I haven’t written for a really, really long time. Admittedly, I’ve been busy, but since when have I ever not been busy? Mainly, I just felt like I’ve had nothing to say. I felt like, as a person, I brought nothing interesting to the table anymore, and that why would anyone want to hear my ramblings? My new job was hectic, to the point where all I was doing was working, and on weekends, I felt like holing up and staying home. I wasn’t socialising much, since most of my friends had left, and the travelling was nonexistent. In large groups, where previously I’d chat away relentlessly, I felt awkward and like I didn’t belong – like I didn’t fit in.

I don’t know at what point stopped feeling like my authentic self. Maybe working for the red hat airline crushed it out of me, with their stringent rules. Overnight I went from sporting blue nail varnish and a bleach blonde pixie cute, to a grown-out, mousy-brown bob, and nails that could be one of three shades; nude, natural or French.

Despite the fact that I have never judged, or looked down on any of my peers for being crew, I personally was ashamed to be crew sometimes. I didn’t like telling people what I did for a living, because one, I felt like I had done myself a disservice, and two, I felt like a creative failure. I’d often talk to passengers on those ultra-long-haul flights, who’d stare at me in wonder, unashamedly asking me why, if I had a design degree, was I standing behind the bar of an aircraft at 5am? Often, I wondered the same myself.

The airlines need for everyone to be walking, talking carbon copies of one another (and for good reason, to be fair) – stifled me. I felt suffocated – like my personality was being squished out of me. I didn’t want to have pink hair, no – but I wanted the option of being able to. Was it too much to even ask for the freedom to eat what food I wanted, when I wanted, without any airport or capacity restrictions? I longed for that freedom. I’d meet people who were ‘creatives’, aching to be a part of that tribe. They had ‘cool’ jobs on paper, and their careers sounded exciting from the mere introductory title. Frankly I was in awe of them.

I’d visualise my ideal job and it was me, wearing something cool, with cool nails, in an office of likeminded people, travelling around the world enjoying cute cafes, galleries, bars and cool events. But fast forward to now, and even with the opportunity for any shade of nails, and any hair cut I could dream, I still didn’t feel like my best self. There was some kind of hollow. Staring at my reflection in the mirror, the clothes didn’t fit me how I thought they should, and when I tried to write, I couldn’t think of captivating topics and words to put on paper. Was this imposter syndrome? Did I not belong here and if I didn’t, where did I belong?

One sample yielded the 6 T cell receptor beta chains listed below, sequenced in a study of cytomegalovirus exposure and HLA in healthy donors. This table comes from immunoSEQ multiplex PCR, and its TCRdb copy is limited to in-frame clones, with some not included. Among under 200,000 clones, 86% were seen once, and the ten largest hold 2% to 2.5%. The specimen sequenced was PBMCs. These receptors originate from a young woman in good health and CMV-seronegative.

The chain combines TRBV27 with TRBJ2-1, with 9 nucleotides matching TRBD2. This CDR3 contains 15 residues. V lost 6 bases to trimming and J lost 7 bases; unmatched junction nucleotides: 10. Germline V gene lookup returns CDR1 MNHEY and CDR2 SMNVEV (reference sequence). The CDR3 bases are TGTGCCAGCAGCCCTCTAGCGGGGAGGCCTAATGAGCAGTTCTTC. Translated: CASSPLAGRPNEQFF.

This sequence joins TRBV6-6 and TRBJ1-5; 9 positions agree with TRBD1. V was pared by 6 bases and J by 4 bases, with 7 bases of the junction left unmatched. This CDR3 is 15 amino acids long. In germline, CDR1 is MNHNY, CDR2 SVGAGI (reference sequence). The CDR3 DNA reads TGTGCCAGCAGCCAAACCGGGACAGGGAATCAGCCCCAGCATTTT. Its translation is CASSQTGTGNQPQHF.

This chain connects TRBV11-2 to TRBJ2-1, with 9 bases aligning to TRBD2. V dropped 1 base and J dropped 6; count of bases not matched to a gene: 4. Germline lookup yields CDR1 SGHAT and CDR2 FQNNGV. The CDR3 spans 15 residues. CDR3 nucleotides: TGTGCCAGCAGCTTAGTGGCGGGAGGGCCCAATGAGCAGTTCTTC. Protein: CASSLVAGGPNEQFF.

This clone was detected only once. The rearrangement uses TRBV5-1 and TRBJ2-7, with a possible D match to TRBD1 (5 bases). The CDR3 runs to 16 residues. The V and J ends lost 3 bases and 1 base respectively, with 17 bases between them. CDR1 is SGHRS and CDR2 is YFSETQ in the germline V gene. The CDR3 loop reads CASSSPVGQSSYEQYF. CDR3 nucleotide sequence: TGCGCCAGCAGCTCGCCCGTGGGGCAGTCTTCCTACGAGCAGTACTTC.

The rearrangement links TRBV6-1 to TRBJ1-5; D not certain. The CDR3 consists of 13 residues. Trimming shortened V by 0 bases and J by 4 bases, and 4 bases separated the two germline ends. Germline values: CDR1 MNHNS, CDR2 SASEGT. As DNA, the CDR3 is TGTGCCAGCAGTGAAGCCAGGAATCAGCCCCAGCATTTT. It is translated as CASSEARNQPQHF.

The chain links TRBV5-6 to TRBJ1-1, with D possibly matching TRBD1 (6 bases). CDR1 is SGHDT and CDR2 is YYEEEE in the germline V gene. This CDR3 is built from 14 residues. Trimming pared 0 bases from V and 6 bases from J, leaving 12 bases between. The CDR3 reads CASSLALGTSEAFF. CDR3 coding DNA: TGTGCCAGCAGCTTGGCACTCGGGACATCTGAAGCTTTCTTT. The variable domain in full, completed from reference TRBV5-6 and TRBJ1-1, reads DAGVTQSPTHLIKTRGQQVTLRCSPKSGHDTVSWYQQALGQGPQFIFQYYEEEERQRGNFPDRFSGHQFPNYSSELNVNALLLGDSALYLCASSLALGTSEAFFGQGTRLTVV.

I started therapy again, and this time I found myself a therapist who is a strong female. Trained in CBT, psychology and life-coaching, for the first time since seeing a therapist ever, I felt comfortable enough to tell her every last detail of my life including the small bits, the big bits, and the ugly bits too. Even the bits I was ashamed to tell the others before.

I told her how I was feeling. I admitted to myself, and she, that I deeply regretted not going to art school – that to be that good at something and not pursue it in the way I dreamed felt like a huge failure. Financially, at the time, I couldn’t afford art school, despite getting a place in an esteemed school. So doing the next best thing, I did a graphic design degree.

But why didn’t I pursue it as a career? In my first real job, the head designer tore my work apart. My youth and naivety, coupled with my fear of failure and a deep desire to move abroad, told myself I wasn’t good at it, and choose another path.

At the airline, I assured myself that maybe the blue nails and pixie hair weren’t really my authentic self – perhaps they were my experimental self, and that such details weren’t important. To most people, they aren’t, but to me, I guess they are.